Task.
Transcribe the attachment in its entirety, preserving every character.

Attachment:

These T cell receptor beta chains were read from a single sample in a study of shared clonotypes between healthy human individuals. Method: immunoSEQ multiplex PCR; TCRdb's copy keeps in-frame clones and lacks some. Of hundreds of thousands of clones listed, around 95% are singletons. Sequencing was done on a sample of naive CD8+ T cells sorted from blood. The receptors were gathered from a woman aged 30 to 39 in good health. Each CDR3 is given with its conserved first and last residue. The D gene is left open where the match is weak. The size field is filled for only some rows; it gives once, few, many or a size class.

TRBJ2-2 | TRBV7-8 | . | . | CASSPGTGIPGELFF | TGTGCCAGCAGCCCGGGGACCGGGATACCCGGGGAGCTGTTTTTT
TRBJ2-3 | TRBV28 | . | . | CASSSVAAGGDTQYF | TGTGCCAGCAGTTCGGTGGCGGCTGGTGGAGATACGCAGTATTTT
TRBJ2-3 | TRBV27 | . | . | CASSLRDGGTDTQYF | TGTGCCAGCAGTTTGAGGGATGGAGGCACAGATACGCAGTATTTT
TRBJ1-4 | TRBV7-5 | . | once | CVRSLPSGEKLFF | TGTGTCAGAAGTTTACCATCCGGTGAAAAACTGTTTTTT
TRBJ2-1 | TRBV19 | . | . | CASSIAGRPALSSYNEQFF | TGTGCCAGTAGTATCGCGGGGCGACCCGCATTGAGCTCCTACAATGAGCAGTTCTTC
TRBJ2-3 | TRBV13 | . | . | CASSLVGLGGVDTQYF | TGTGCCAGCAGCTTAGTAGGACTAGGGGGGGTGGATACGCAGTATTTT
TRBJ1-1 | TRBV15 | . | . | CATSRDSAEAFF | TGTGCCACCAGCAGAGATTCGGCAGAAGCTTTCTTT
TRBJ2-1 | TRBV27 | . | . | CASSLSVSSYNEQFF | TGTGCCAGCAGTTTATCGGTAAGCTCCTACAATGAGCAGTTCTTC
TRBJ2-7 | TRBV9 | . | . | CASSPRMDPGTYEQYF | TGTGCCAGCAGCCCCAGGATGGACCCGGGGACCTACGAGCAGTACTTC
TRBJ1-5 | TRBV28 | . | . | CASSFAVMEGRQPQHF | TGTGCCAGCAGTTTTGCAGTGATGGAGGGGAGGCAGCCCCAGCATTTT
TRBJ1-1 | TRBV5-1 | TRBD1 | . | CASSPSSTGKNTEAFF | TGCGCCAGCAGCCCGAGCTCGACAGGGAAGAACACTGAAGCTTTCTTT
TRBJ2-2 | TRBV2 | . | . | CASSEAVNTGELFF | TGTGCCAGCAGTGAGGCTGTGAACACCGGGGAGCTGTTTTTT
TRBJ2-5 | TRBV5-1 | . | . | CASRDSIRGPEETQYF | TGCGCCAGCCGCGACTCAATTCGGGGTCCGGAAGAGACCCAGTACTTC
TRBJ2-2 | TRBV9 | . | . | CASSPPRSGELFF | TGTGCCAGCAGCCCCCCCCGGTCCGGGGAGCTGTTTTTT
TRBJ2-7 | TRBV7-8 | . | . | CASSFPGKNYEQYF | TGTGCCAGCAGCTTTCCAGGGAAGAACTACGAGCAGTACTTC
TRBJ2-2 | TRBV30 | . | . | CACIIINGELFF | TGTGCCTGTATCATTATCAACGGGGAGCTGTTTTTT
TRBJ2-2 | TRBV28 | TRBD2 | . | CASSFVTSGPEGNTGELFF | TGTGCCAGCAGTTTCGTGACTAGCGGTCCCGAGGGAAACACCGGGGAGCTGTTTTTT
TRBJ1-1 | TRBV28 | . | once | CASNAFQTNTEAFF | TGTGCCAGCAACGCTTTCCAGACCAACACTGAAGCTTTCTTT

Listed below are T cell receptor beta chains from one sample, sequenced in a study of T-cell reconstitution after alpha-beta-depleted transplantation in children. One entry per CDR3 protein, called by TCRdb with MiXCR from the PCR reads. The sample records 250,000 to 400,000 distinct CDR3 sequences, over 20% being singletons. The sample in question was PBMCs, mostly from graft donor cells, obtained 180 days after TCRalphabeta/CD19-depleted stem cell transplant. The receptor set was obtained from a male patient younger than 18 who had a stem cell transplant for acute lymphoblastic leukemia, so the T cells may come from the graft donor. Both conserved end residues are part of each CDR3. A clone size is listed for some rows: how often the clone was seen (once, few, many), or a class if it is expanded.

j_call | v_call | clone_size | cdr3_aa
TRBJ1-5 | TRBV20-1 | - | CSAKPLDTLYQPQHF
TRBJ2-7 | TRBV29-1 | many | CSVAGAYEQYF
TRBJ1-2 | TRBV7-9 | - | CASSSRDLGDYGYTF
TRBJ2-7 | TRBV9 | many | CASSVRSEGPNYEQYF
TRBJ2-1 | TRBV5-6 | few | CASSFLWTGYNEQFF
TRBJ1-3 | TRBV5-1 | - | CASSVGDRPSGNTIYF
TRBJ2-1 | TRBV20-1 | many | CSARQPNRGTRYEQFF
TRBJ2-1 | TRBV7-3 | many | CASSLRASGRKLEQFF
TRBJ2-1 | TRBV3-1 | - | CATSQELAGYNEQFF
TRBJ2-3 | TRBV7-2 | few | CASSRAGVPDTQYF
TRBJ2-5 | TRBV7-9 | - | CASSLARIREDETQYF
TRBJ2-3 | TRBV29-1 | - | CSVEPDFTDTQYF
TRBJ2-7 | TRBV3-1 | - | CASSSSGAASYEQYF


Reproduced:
These T cell receptor beta chains were read from a single sample in a study of shared clonotypes between healthy human individuals. Method: immunoSEQ multiplex PCR; TCRdb's copy keeps in-frame clones and lacks some. Of hundreds of thousands of clones listed, around 95% are singletons. Sequencing was done on a sample of naive CD8+ T cells sorted from blood. The receptors were gathered from a woman aged 30 to 39 in good health. Each CDR3 is given with its conserved first and last residue. The D gene is left open where the match is weak. The size field is filled for only some rows; it gives once, few, many or a size class.

TRBJ2-2 | TRBV7-8 | . | . | CASSPGTGIPGELFF | TGTGCCAGCAGCCCGGGGACCGGGATACCCGGGGAGCTGTTTTTT
TRBJ2-3 | TRBV28 | . | . | CASSSVAAGGDTQYF | TGTGCCAGCAGTTCGGTGGCGGCTGGTGGAGATACGCAGTATTTT
TRBJ2-3 | TRBV27 | . | . | CASSLRDGGTDTQYF | TGTGCCAGCAGTTTGAGGGATGGAGGCACAGATACGCAGTATTTT
TRBJ1-4 | TRBV7-5 | . | once | CVRSLPSGEKLFF | TGTGTCAGAAGTTTACCATCCGGTGAAAAACTGTTTTTT
TRBJ2-1 | TRBV19 | . | . | CASSIAGRPALSSYNEQFF | TGTGCCAGTAGTATCGCGGGGCGACCCGCATTGAGCTCCTACAATGAGCAGTTCTTC
TRBJ2-3 | TRBV13 | . | . | CASSLVGLGGVDTQYF | TGTGCCAGCAGCTTAGTAGGACTAGGGGGGGTGGATACGCAGTATTTT
TRBJ1-1 | TRBV15 | . | . | CATSRDSAEAFF | TGTGCCACCAGCAGAGATTCGGCAGAAGCTTTCTTT
TRBJ2-1 | TRBV27 | . | . | CASSLSVSSYNEQFF | TGTGCCAGCAGTTTATCGGTAAGCTCCTACAATGAGCAGTTCTTC
TRBJ2-7 | TRBV9 | . | . | CASSPRMDPGTYEQYF | TGTGCCAGCAGCCCCAGGATGGACCCGGGGACCTACGAGCAGTACTTC
TRBJ1-5 | TRBV28 | . | . | CASSFAVMEGRQPQHF | TGTGCCAGCAGTTTTGCAGTGATGGAGGGGAGGCAGCCCCAGCATTTT
TRBJ1-1 | TRBV5-1 | TRBD1 | . | CASSPSSTGKNTEAFF | TGCGCCAGCAGCCCGAGCTCGACAGGGAAGAACACTGAAGCTTTCTTT
TRBJ2-2 | TRBV2 | . | . | CASSEAVNTGELFF | TGTGCCAGCAGTGAGGCTGTGAACACCGGGGAGCTGTTTTTT
TRBJ2-5 | TRBV5-1 | . | . | CASRDSIRGPEETQYF | TGCGCCAGCCGCGACTCAATTCGGGGTCCGGAAGAGACCCAGTACTTC
TRBJ2-2 | TRBV9 | . | . | CASSPPRSGELFF | TGTGCCAGCAGCCCCCCCCGGTCCGGGGAGCTGTTTTTT
TRBJ2-7 | TRBV7-8 | . | . | CASSFPGKNYEQYF | TGTGCCAGCAGCTTTCCAGGGAAGAACTACGAGCAGTACTTC
TRBJ2-2 | TRBV30 | . | . | CACIIINGELFF | TGTGCCTGTATCATTATCAACGGGGAGCTGTTTTTT
TRBJ2-2 | TRBV28 | TRBD2 | . | CASSFVTSGPEGNTGELFF | TGTGCCAGCAGTTTCGTGACTAGCGGTCCCGAGGGAAACACCGGGGAGCTGTTTTTT
TRBJ1-1 | TRBV28 | . | once | CASNAFQTNTEAFF | TGTGCCAGCAACGCTTTCCAGACCAACACTGAAGCTTTCTTT

Listed below are T cell receptor beta chains from one sample, sequenced in a study of T-cell reconstitution after alpha-beta-depleted transplantation in children. One entry per CDR3 protein, called by TCRdb with MiXCR from the PCR reads. The sample records 250,000 to 400,000 distinct CDR3 sequences, over 20% being singletons. The sample in question was PBMCs, mostly from graft donor cells, obtained 180 days after TCRalphabeta/CD19-depleted stem cell transplant. The receptor set was obtained from a male patient younger than 18 who had a stem cell transplant for acute lymphoblastic leukemia, so the T cells may come from the graft donor. Both conserved end residues are part of each CDR3. A clone size is listed for some rows: how often the clone was seen (once, few, many), or a class if it is expanded.

j_call | v_call | clone_size | cdr3_aa
TRBJ1-5 | TRBV20-1 | - | CSAKPLDTLYQPQHF
TRBJ2-7 | TRBV29-1 | many | CSVAGAYEQYF
TRBJ1-2 | TRBV7-9 | - | CASSSRDLGDYGYTF
TRBJ2-7 | TRBV9 | many | CASSVRSEGPNYEQYF
TRBJ2-1 | TRBV5-6 | few | CASSFLWTGYNEQFF
TRBJ1-3 | TRBV5-1 | - | CASSVGDRPSGNTIYF
TRBJ2-1 | TRBV20-1 | many | CSARQPNRGTRYEQFF
TRBJ2-1 | TRBV7-3 | many | CASSLRASGRKLEQFF
TRBJ2-1 | TRBV3-1 | - | CATSQELAGYNEQFF
TRBJ2-3 | TRBV7-2 | few | CASSRAGVPDTQYF
TRBJ2-5 | TRBV7-9 | - | CASSLARIREDETQYF
TRBJ2-3 | TRBV29-1 | - | CSVEPDFTDTQYF
TRBJ2-7 | TRBV3-1 | - | CASSSSGAASYEQYF